tabiul mahmood

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Recent posts by tabiul mahmood

Hi All AOP Expert,

This is more of a design question on AOP Usage. The classic usage of AOP has always been in security/logging/transaction etc. I am thinking of using AOP in more business context. I have a method that I need to call across multiple modules in some specific method. Is AOP appropriate here? The business method is not a pure Cross Cutting concern that affects all methods in the application but it does impact significant places. My thinking is that by using AOP can a centralize my code in a single place and prevent tight coupling as maybe I will change the signature of the method and then I will need to change all code that is calling that method. A friend of mine said that AOP should not be used as AOP should only be used non domain or business context.


What do you guys think?

Thanks

Tabiul
9 years ago
Hi,

I would like to know more about Dynamic Weaving in AspectJ. Is it supported? If yes, how does it work. Is it discussed in the book AspectJ in Action.


Thanks
9 years ago
session.getTransaction().commit. Here the session is your Hibernate Session that you can get from SessionFactory
Yes, you can use annotation if you do not want to use hbm.xml file. Please refer to this link for more information of annotation
http://docs.jboss.org/hibernate/stable/annotations/reference/en/html_single/
Not sure why you need the SubQuery

HQL = "from File where size>0" seems sufficient to me as this query will return only Files whose size is > 0. Unless the data that you provided is wrong and there are cases where the File Name is same but the size maybe 0 or other values
Why do you need Oracle10g dialect? Hibernate already provides


  • org.hibernate.dialect.Oracle9Dialect
  • org.hibernate.dialect.OracleDialect


  • which should be sufficient for your requirement as Hibernate does not need any exotic Oracle syntax for it's functionality. If you want to do any database specific query then you can use normal SQL in hibernate
    My feeling is that there is some configuration mistake that Teena is making that is causing this problem. JSF and Hibernate is two different framework that serves different purpose and I personally used them together and there are no problems using them together.
    The relationship between the Bid and Item table is through a foreign key Item_Id I presume

    In the first query there is no need to join as the item.id is already available in the bid table due to the FK relationship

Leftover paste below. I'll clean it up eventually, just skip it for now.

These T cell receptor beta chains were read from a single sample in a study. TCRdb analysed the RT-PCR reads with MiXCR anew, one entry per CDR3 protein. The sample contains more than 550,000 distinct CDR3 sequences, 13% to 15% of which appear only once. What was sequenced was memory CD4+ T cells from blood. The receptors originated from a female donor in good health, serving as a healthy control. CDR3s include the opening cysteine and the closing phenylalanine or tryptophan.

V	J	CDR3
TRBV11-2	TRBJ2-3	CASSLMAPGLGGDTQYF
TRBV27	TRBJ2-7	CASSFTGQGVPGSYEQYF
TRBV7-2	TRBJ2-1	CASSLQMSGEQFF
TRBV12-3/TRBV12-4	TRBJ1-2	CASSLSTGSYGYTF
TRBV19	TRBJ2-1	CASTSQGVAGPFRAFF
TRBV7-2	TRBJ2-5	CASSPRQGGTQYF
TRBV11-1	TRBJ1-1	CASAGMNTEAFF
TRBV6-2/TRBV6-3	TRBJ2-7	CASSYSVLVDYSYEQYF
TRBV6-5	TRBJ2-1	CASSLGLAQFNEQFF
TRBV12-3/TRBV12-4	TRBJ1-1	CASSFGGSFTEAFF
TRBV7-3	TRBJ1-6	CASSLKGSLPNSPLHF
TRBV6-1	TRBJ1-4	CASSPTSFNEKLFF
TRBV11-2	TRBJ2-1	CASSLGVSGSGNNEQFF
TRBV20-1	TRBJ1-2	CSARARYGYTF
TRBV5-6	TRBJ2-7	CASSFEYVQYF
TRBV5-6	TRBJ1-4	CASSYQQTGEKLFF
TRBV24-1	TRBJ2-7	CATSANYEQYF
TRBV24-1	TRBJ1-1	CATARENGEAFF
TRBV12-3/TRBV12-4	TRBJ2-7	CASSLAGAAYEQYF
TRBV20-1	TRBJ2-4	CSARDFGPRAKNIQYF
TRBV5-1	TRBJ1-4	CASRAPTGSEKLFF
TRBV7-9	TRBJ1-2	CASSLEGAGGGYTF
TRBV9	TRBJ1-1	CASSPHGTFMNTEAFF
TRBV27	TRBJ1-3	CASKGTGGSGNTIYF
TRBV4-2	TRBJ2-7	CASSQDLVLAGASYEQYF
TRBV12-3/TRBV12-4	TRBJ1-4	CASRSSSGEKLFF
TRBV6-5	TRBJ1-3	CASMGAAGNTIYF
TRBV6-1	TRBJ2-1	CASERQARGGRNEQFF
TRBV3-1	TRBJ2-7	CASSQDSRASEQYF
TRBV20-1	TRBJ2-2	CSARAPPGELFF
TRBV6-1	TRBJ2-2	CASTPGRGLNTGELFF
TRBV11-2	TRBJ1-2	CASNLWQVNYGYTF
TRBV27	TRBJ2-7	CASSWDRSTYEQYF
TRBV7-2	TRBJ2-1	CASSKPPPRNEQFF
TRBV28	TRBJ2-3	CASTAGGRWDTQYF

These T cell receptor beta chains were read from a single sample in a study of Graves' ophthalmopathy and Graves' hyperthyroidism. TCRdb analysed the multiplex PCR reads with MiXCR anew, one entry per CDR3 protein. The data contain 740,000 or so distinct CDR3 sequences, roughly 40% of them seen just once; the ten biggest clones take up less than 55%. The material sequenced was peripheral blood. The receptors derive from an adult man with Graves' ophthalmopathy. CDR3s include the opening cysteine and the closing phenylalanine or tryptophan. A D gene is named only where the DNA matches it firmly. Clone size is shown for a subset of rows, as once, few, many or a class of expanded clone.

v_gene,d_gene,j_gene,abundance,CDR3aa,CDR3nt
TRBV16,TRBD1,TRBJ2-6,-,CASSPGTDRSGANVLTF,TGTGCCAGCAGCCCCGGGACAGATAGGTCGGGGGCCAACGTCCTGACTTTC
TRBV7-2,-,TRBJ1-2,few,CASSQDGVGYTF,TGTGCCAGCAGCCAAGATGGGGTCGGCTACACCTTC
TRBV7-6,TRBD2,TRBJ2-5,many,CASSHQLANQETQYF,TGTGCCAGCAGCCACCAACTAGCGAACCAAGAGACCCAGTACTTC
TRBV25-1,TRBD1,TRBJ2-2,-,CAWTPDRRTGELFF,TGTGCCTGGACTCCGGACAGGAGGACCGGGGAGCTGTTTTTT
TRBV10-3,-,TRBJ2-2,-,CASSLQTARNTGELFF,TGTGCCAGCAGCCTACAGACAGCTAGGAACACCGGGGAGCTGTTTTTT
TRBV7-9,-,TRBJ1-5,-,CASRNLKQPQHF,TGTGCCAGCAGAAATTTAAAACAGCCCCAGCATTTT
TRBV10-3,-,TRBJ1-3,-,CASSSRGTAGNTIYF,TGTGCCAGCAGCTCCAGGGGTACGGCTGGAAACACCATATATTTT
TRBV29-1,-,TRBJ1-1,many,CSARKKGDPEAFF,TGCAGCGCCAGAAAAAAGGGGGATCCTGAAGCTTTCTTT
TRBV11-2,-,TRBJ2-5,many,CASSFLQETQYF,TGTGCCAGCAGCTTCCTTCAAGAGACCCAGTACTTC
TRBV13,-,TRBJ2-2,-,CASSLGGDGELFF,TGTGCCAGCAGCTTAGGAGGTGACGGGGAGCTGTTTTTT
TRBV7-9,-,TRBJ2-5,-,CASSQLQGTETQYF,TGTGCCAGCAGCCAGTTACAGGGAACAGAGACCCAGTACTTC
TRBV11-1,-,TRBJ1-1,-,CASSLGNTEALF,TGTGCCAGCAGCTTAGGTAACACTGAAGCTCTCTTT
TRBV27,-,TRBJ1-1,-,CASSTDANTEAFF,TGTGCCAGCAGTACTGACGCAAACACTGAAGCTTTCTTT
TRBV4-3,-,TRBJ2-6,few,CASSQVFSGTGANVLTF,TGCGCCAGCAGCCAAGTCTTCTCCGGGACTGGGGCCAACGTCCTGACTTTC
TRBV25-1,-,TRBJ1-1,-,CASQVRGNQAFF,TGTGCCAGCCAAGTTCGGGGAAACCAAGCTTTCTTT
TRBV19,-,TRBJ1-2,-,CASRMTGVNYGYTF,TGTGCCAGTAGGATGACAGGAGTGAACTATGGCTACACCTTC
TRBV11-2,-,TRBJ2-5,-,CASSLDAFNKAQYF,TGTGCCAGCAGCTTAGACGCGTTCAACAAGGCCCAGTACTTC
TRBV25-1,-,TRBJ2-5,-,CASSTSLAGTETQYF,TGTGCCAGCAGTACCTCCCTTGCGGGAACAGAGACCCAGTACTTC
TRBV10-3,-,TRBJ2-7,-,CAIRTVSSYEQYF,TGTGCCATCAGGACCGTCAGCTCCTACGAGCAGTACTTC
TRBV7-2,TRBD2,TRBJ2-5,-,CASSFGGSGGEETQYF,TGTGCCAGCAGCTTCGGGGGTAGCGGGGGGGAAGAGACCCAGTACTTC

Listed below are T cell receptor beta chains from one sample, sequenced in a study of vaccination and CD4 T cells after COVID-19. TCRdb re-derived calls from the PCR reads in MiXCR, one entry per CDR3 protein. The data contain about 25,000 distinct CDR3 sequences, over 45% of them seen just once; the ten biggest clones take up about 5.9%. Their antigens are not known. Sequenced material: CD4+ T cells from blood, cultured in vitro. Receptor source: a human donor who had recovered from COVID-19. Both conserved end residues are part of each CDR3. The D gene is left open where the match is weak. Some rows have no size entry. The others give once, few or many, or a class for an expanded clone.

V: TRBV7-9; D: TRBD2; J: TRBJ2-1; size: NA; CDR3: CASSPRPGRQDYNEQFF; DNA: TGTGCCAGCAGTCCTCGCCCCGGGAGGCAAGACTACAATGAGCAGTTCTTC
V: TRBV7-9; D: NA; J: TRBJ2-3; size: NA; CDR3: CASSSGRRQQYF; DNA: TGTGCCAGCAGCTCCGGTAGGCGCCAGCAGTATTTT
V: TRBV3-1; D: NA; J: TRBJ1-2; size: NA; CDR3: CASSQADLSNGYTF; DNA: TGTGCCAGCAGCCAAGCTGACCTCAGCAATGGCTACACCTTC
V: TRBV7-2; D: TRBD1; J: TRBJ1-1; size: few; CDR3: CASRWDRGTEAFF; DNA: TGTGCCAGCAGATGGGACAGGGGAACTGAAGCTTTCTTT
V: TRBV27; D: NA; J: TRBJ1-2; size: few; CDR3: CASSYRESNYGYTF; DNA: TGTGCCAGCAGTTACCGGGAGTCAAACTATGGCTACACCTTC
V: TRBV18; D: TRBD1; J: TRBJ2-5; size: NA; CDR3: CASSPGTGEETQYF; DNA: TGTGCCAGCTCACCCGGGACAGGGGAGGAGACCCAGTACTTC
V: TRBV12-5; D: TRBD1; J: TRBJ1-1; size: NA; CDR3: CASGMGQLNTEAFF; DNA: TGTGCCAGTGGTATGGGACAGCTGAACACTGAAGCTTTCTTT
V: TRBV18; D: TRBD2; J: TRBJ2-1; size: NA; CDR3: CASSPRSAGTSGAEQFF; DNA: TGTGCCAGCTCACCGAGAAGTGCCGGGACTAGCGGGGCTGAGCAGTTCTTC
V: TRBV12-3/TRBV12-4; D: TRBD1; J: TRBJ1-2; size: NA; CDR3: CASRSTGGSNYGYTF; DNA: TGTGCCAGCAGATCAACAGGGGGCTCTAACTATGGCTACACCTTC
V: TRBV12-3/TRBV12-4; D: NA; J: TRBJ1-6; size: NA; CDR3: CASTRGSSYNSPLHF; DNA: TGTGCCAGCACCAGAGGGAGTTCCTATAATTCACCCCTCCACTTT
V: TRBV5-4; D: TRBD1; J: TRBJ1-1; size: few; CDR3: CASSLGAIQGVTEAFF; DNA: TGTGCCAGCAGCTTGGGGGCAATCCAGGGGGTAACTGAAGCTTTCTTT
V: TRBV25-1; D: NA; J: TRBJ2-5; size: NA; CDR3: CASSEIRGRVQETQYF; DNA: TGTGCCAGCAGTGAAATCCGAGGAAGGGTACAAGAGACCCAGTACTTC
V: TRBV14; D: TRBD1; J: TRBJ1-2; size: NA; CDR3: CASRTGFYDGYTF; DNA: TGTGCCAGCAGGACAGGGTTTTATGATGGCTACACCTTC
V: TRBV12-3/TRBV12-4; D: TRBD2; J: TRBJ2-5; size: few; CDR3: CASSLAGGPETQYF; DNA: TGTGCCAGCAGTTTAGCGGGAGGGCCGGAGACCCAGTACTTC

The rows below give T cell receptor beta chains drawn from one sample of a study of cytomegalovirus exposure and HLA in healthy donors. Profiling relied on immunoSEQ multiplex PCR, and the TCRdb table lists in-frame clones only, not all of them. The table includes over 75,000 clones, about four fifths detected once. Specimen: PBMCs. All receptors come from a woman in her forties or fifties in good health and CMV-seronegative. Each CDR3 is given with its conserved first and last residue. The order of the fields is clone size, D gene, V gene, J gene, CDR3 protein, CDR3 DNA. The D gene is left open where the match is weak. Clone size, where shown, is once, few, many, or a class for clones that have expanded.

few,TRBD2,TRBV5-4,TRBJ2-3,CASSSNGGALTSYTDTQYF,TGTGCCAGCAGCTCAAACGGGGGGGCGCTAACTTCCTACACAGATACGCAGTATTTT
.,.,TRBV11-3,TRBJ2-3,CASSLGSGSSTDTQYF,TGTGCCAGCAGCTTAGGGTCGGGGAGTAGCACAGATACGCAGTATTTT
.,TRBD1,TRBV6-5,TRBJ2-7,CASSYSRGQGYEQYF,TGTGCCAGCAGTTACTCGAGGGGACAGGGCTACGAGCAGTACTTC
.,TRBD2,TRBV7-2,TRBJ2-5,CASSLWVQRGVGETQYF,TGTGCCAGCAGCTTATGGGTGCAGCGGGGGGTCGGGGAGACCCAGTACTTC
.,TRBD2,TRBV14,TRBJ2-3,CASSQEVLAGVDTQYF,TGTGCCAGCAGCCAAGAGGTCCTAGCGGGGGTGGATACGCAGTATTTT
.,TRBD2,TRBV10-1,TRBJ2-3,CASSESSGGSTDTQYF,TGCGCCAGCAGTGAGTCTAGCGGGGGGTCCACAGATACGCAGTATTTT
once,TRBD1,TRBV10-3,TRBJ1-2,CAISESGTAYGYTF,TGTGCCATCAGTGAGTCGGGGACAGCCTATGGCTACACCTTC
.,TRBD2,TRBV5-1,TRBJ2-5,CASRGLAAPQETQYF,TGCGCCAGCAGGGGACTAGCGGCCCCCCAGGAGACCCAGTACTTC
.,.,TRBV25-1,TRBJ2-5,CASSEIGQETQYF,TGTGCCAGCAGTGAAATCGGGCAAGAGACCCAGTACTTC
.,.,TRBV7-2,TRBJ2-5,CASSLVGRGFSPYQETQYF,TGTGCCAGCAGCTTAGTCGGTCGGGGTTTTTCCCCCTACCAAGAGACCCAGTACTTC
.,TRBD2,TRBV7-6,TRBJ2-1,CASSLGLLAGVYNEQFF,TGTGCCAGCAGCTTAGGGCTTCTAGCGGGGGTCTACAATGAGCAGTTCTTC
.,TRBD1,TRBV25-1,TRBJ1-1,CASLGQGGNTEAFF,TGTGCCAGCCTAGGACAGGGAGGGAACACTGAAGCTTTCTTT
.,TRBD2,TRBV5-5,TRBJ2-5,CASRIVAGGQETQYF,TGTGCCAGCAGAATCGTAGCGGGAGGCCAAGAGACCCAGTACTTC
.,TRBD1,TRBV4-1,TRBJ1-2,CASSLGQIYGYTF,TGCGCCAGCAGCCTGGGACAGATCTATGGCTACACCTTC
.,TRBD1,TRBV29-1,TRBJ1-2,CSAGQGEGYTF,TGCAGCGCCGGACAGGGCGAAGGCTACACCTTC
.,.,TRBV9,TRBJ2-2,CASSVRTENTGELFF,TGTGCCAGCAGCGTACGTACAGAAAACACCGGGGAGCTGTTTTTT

In the second query the Bid and Item table must be joined as the where condition contains "description" which is only available in the item table

    Hope this make things clear
    Follow the steps below

    1. Create the necessary hbm.xml file for your table Users, Lecturers and Professor.
    2. Ensure that in your table hbm.xml file there is <one-to-many> relationship to the Lecturer table.
    Similarly make sure there is one-to-one relationship between Lecturers and Professor

    3. Finally, all you need is a method called getUserDetails(). In there all you will need to do is query User

    session.createCriteria(Users.class).list();

    4. In yous display screen you can get the lecturers details like users.getLecturers() and professor like users.getLecturers().getProfessor()

    Hope that this helps to lead you to the correct path
    Krishna, I think you did not read Mark's reply properly

    So for instance, I have a User object and a User has a List of Address objects, but Address is not mapped as an @Entity, but as an @Embeddable. With this in mind, there is no @OneToMany that you can use, you would need to use @CollectionOfElements instead



    So all this saying you will use @CollectionOfElements for cases where your collection is not an Entity, thus no question of @OneToMany or @ManyToOne
    I hope that you are not declaring your JSF Managed bean as a hbm.xml file. Faces-Config.xml is ony meant for JSF Managed Beans like Backing Bean etc. While your hbm.xml file is meant for your database tables and only those should be specified in your cfg.xml file
    Same here. By going for a general Collections you will lose some specific methods that a detailed implementation provides. So I also feel you should use Collection type that is most suitable for your requirement
    Make sure you have

    asm.jar
    asm-attrs.jar

    By the way next time you hit "Class Not Found" exception, always check this website www.findjar.com


    I would suggest that you make the small project as a seperate jar and the add the jar as dependend for the bigger jar. No matter what you will need two hibernate.cfg.xml file as it is two different schema thus having their own username and password. By having different jar it will allow you to manage then two project sperately